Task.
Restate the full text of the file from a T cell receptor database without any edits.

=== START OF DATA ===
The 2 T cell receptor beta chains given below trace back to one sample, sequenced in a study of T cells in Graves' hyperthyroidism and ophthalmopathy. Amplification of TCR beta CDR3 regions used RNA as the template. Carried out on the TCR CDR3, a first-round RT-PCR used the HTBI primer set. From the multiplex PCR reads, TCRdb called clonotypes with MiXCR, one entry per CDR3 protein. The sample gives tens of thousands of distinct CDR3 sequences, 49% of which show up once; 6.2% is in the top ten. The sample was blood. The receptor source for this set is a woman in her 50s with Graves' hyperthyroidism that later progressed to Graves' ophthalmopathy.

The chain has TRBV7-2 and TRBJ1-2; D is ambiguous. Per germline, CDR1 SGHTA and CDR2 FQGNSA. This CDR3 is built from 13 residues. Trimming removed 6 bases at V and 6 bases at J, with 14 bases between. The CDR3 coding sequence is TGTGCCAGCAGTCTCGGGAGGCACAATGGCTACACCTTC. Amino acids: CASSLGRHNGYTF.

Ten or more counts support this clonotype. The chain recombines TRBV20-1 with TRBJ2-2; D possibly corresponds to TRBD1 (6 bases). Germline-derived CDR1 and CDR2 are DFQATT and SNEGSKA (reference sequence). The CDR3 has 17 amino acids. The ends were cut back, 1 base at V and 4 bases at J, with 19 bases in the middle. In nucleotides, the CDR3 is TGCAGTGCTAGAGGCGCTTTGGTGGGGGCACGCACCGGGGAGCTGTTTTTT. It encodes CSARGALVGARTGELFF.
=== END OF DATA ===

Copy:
The 2 T cell receptor beta chains given below trace back to one sample, sequenced in a study of T cells in Graves' hyperthyroidism and ophthalmopathy. Amplification of TCR beta CDR3 regions used RNA as the template. Carried out on the TCR CDR3, a first-round RT-PCR used the HTBI primer set. From the multiplex PCR reads, TCRdb called clonotypes with MiXCR, one entry per CDR3 protein. The sample gives tens of thousands of distinct CDR3 sequences, 49% of which show up once; 6.2% is in the top ten. The sample was blood. The receptor source for this set is a woman in her 50s with Graves' hyperthyroidism that later progressed to Graves' ophthalmopathy.

The chain has TRBV7-2 and TRBJ1-2; D is ambiguous. Per germline, CDR1 SGHTA and CDR2 FQGNSA. This CDR3 is built from 13 residues. Trimming removed 6 bases at V and 6 bases at J, with 14 bases between. The CDR3 coding sequence is TGTGCCAGCAGTCTCGGGAGGCACAATGGCTACACCTTC. Amino acids: CASSLGRHNGYTF.

Ten or more counts support this clonotype. The chain recombines TRBV20-1 with TRBJ2-2; D possibly corresponds to TRBD1 (6 bases). Germline-derived CDR1 and CDR2 are DFQATT and SNEGSKA (reference sequence). The CDR3 has 17 amino acids. The ends were cut back, 1 base at V and 4 bases at J, with 19 bases in the middle. In nucleotides, the CDR3 is TGCAGTGCTAGAGGCGCTTTGGTGGGGGCACGCACCGGGGAGCTGTTTTTT. It encodes CSARGALVGARTGELFF.